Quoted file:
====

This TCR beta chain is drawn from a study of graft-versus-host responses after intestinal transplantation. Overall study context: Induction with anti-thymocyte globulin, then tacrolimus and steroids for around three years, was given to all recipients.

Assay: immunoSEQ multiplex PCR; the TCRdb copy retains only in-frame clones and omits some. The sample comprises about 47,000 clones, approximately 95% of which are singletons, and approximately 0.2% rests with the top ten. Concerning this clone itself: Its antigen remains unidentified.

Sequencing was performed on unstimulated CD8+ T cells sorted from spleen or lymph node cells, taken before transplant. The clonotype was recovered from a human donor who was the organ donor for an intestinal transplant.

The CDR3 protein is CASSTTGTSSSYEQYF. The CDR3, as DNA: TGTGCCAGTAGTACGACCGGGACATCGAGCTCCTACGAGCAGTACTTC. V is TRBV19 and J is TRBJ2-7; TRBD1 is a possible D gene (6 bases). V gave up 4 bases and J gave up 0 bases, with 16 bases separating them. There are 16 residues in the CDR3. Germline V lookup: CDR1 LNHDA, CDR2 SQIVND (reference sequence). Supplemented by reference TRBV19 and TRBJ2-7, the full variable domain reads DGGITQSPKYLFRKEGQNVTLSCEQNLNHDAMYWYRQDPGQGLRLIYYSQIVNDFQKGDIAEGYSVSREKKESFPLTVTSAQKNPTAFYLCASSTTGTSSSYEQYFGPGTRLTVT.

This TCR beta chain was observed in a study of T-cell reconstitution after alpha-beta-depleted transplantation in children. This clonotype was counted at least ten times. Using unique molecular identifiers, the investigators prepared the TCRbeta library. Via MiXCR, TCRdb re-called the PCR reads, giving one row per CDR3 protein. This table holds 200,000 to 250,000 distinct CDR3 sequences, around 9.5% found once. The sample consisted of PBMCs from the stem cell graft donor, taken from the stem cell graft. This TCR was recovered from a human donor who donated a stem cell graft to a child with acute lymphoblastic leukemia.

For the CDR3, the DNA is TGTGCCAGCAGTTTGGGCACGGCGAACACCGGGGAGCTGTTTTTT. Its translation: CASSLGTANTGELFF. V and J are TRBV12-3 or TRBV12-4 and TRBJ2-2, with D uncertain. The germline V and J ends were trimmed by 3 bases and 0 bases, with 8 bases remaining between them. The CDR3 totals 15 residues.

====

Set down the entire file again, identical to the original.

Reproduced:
This TCR beta chain is drawn from a study of graft-versus-host responses after intestinal transplantation. Overall study context: Induction with anti-thymocyte globulin, then tacrolimus and steroids for around three years, was given to all recipients.

Assay: immunoSEQ multiplex PCR; the TCRdb copy retains only in-frame clones and omits some. The sample comprises about 47,000 clones, approximately 95% of which are singletons, and approximately 0.2% rests with the top ten. Concerning this clone itself: Its antigen remains unidentified.

Sequencing was performed on unstimulated CD8+ T cells sorted from spleen or lymph node cells, taken before transplant. The clonotype was recovered from a human donor who was the organ donor for an intestinal transplant.

The CDR3 protein is CASSTTGTSSSYEQYF. The CDR3, as DNA: TGTGCCAGTAGTACGACCGGGACATCGAGCTCCTACGAGCAGTACTTC. V is TRBV19 and J is TRBJ2-7; TRBD1 is a possible D gene (6 bases). V gave up 4 bases and J gave up 0 bases, with 16 bases separating them. There are 16 residues in the CDR3. Germline V lookup: CDR1 LNHDA, CDR2 SQIVND (reference sequence). Supplemented by reference TRBV19 and TRBJ2-7, the full variable domain reads DGGITQSPKYLFRKEGQNVTLSCEQNLNHDAMYWYRQDPGQGLRLIYYSQIVNDFQKGDIAEGYSVSREKKESFPLTVTSAQKNPTAFYLCASSTTGTSSSYEQYFGPGTRLTVT.

This TCR beta chain was observed in a study of T-cell reconstitution after alpha-beta-depleted transplantation in children. This clonotype was counted at least ten times. Using unique molecular identifiers, the investigators prepared the TCRbeta library. Via MiXCR, TCRdb re-called the PCR reads, giving one row per CDR3 protein. This table holds 200,000 to 250,000 distinct CDR3 sequences, around 9.5% found once. The sample consisted of PBMCs from the stem cell graft donor, taken from the stem cell graft. This TCR was recovered from a human donor who donated a stem cell graft to a child with acute lymphoblastic leukemia.

For the CDR3, the DNA is TGTGCCAGCAGTTTGGGCACGGCGAACACCGGGGAGCTGTTTTTT. Its translation: CASSLGTANTGELFF. V and J are TRBV12-3 or TRBV12-4 and TRBJ2-2, with D uncertain. The germline V and J ends were trimmed by 3 bases and 0 bases, with 8 bases remaining between them. The CDR3 totals 15 residues.